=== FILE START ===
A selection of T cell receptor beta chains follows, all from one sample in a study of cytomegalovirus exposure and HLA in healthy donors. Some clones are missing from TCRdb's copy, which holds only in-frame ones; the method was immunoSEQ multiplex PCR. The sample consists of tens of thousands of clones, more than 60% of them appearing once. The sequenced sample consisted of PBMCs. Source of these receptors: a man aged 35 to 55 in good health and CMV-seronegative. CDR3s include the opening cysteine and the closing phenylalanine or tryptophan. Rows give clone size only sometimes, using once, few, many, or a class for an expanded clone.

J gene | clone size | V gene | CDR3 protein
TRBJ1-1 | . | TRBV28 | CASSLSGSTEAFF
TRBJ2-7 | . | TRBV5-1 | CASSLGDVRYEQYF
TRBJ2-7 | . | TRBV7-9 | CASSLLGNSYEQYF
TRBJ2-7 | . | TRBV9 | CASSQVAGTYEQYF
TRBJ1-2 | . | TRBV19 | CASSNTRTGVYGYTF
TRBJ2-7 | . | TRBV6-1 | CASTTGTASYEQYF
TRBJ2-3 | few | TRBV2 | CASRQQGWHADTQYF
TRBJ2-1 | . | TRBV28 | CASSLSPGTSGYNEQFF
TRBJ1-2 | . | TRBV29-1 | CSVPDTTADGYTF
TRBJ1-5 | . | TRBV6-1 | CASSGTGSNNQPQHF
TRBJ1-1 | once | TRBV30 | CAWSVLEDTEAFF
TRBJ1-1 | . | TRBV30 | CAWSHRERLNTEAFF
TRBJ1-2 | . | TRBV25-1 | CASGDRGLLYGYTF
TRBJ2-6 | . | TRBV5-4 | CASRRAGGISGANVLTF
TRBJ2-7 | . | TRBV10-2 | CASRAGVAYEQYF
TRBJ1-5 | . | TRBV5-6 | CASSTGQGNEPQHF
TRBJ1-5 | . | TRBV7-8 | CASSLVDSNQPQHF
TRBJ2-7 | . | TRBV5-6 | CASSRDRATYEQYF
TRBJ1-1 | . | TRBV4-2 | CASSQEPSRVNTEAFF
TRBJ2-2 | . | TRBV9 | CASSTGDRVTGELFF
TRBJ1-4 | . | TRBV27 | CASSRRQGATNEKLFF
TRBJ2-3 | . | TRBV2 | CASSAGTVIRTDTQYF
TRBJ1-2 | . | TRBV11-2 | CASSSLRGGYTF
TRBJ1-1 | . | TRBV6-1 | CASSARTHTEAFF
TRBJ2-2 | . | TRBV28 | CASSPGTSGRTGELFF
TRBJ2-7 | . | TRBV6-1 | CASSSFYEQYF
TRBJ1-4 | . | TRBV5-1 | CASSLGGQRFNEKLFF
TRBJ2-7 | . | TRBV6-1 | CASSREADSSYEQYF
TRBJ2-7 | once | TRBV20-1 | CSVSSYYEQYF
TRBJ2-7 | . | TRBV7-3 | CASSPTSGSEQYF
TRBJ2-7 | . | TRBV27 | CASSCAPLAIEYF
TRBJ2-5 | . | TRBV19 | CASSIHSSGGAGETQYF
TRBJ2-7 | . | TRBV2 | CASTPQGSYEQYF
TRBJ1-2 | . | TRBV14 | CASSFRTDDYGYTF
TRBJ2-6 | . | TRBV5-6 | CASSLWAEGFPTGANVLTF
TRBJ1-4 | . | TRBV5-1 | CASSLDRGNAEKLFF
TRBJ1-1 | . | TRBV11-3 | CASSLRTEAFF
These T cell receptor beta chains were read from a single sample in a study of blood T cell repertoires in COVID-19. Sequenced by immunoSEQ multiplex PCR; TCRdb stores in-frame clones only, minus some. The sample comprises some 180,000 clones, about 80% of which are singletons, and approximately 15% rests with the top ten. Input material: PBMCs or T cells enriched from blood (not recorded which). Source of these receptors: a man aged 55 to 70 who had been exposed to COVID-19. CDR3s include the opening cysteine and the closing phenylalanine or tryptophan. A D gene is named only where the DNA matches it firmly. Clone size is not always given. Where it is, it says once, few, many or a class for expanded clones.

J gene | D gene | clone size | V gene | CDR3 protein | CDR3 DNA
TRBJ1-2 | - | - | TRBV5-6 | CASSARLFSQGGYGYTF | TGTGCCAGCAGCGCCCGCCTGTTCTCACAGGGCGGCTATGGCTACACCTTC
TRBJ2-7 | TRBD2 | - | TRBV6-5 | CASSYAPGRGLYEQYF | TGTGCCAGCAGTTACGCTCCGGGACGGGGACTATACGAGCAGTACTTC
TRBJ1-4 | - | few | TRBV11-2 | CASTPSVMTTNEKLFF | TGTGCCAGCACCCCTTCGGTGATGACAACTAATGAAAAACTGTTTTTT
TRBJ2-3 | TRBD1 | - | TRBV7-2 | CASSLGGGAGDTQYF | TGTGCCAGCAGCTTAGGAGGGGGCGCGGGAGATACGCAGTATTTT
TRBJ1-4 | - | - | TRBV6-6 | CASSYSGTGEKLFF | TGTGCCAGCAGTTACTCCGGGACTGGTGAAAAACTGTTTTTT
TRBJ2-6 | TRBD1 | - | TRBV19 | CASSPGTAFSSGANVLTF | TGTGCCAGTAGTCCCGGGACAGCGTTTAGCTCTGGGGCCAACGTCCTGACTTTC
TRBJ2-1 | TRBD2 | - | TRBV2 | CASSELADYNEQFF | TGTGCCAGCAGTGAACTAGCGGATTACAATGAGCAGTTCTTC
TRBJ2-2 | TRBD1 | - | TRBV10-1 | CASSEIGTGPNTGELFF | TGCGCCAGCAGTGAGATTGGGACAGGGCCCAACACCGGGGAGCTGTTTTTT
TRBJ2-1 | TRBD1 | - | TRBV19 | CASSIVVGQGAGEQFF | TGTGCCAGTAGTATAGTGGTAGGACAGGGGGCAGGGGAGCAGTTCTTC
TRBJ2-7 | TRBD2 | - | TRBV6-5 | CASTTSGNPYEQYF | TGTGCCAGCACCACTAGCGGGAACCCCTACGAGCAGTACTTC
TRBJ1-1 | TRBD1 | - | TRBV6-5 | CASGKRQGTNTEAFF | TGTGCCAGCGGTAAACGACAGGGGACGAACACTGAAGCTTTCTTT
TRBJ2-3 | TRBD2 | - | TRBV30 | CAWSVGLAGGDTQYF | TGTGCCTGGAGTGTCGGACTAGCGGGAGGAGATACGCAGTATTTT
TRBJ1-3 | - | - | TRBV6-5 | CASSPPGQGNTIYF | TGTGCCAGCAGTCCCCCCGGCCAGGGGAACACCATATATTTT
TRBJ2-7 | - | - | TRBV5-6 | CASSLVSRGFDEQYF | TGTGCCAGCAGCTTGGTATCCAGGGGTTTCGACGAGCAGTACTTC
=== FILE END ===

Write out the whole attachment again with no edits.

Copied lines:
A selection of T cell receptor beta chains follows, all from one sample in a study of cytomegalovirus exposure and HLA in healthy donors. Some clones are missing from TCRdb's copy, which holds only in-frame ones; the method was immunoSEQ multiplex PCR. The sample consists of tens of thousands of clones, more than 60% of them appearing once. The sequenced sample consisted of PBMCs. Source of these receptors: a man aged 35 to 55 in good health and CMV-seronegative. CDR3s include the opening cysteine and the closing phenylalanine or tryptophan. Rows give clone size only sometimes, using once, few, many, or a class for an expanded clone.

J gene | clone size | V gene | CDR3 protein
TRBJ1-1 | . | TRBV28 | CASSLSGSTEAFF
TRBJ2-7 | . | TRBV5-1 | CASSLGDVRYEQYF
TRBJ2-7 | . | TRBV7-9 | CASSLLGNSYEQYF
TRBJ2-7 | . | TRBV9 | CASSQVAGTYEQYF
TRBJ1-2 | . | TRBV19 | CASSNTRTGVYGYTF
TRBJ2-7 | . | TRBV6-1 | CASTTGTASYEQYF
TRBJ2-3 | few | TRBV2 | CASRQQGWHADTQYF
TRBJ2-1 | . | TRBV28 | CASSLSPGTSGYNEQFF
TRBJ1-2 | . | TRBV29-1 | CSVPDTTADGYTF
TRBJ1-5 | . | TRBV6-1 | CASSGTGSNNQPQHF
TRBJ1-1 | once | TRBV30 | CAWSVLEDTEAFF
TRBJ1-1 | . | TRBV30 | CAWSHRERLNTEAFF
TRBJ1-2 | . | TRBV25-1 | CASGDRGLLYGYTF
TRBJ2-6 | . | TRBV5-4 | CASRRAGGISGANVLTF
TRBJ2-7 | . | TRBV10-2 | CASRAGVAYEQYF
TRBJ1-5 | . | TRBV5-6 | CASSTGQGNEPQHF
TRBJ1-5 | . | TRBV7-8 | CASSLVDSNQPQHF
TRBJ2-7 | . | TRBV5-6 | CASSRDRATYEQYF
TRBJ1-1 | . | TRBV4-2 | CASSQEPSRVNTEAFF
TRBJ2-2 | . | TRBV9 | CASSTGDRVTGELFF
TRBJ1-4 | . | TRBV27 | CASSRRQGATNEKLFF
TRBJ2-3 | . | TRBV2 | CASSAGTVIRTDTQYF
TRBJ1-2 | . | TRBV11-2 | CASSSLRGGYTF
TRBJ1-1 | . | TRBV6-1 | CASSARTHTEAFF
TRBJ2-2 | . | TRBV28 | CASSPGTSGRTGELFF
TRBJ2-7 | . | TRBV6-1 | CASSSFYEQYF
TRBJ1-4 | . | TRBV5-1 | CASSLGGQRFNEKLFF
TRBJ2-7 | . | TRBV6-1 | CASSREADSSYEQYF
TRBJ2-7 | once | TRBV20-1 | CSVSSYYEQYF
TRBJ2-7 | . | TRBV7-3 | CASSPTSGSEQYF
TRBJ2-7 | . | TRBV27 | CASSCAPLAIEYF
TRBJ2-5 | . | TRBV19 | CASSIHSSGGAGETQYF
TRBJ2-7 | . | TRBV2 | CASTPQGSYEQYF
TRBJ1-2 | . | TRBV14 | CASSFRTDDYGYTF
TRBJ2-6 | . | TRBV5-6 | CASSLWAEGFPTGANVLTF
TRBJ1-4 | . | TRBV5-1 | CASSLDRGNAEKLFF
TRBJ1-1 | . | TRBV11-3 | CASSLRTEAFF
These T cell receptor beta chains were read from a single sample in a study of blood T cell repertoires in COVID-19. Sequenced by immunoSEQ multiplex PCR; TCRdb stores in-frame clones only, minus some. The sample comprises some 180,000 clones, about 80% of which are singletons, and approximately 15% rests with the top ten. Input material: PBMCs or T cells enriched from blood (not recorded which). Source of these receptors: a man aged 55 to 70 who had been exposed to COVID-19. CDR3s include the opening cysteine and the closing phenylalanine or tryptophan. A D gene is named only where the DNA matches it firmly. Clone size is not always given. Where it is, it says once, few, many or a class for expanded clones.

J gene | D gene | clone size | V gene | CDR3 protein | CDR3 DNA
TRBJ1-2 | - | - | TRBV5-6 | CASSARLFSQGGYGYTF | TGTGCCAGCAGCGCCCGCCTGTTCTCACAGGGCGGCTATGGCTACACCTTC
TRBJ2-7 | TRBD2 | - | TRBV6-5 | CASSYAPGRGLYEQYF | TGTGCCAGCAGTTACGCTCCGGGACGGGGACTATACGAGCAGTACTTC
TRBJ1-4 | - | few | TRBV11-2 | CASTPSVMTTNEKLFF | TGTGCCAGCACCCCTTCGGTGATGACAACTAATGAAAAACTGTTTTTT
TRBJ2-3 | TRBD1 | - | TRBV7-2 | CASSLGGGAGDTQYF | TGTGCCAGCAGCTTAGGAGGGGGCGCGGGAGATACGCAGTATTTT
TRBJ1-4 | - | - | TRBV6-6 | CASSYSGTGEKLFF | TGTGCCAGCAGTTACTCCGGGACTGGTGAAAAACTGTTTTTT
TRBJ2-6 | TRBD1 | - | TRBV19 | CASSPGTAFSSGANVLTF | TGTGCCAGTAGTCCCGGGACAGCGTTTAGCTCTGGGGCCAACGTCCTGACTTTC
TRBJ2-1 | TRBD2 | - | TRBV2 | CASSELADYNEQFF | TGTGCCAGCAGTGAACTAGCGGATTACAATGAGCAGTTCTTC
TRBJ2-2 | TRBD1 | - | TRBV10-1 | CASSEIGTGPNTGELFF | TGCGCCAGCAGTGAGATTGGGACAGGGCCCAACACCGGGGAGCTGTTTTTT
TRBJ2-1 | TRBD1 | - | TRBV19 | CASSIVVGQGAGEQFF | TGTGCCAGTAGTATAGTGGTAGGACAGGGGGCAGGGGAGCAGTTCTTC
TRBJ2-7 | TRBD2 | - | TRBV6-5 | CASTTSGNPYEQYF | TGTGCCAGCACCACTAGCGGGAACCCCTACGAGCAGTACTTC
TRBJ1-1 | TRBD1 | - | TRBV6-5 | CASGKRQGTNTEAFF | TGTGCCAGCGGTAAACGACAGGGGACGAACACTGAAGCTTTCTTT
TRBJ2-3 | TRBD2 | - | TRBV30 | CAWSVGLAGGDTQYF | TGTGCCTGGAGTGTCGGACTAGCGGGAGGAGATACGCAGTATTTT
TRBJ1-3 | - | - | TRBV6-5 | CASSPPGQGNTIYF | TGTGCCAGCAGTCCCCCCGGCCAGGGGAACACCATATATTTT
TRBJ2-7 | - | - | TRBV5-6 | CASSLVSRGFDEQYF | TGTGCCAGCAGCTTGGTATCCAGGGGTTTCGACGAGCAGTACTTC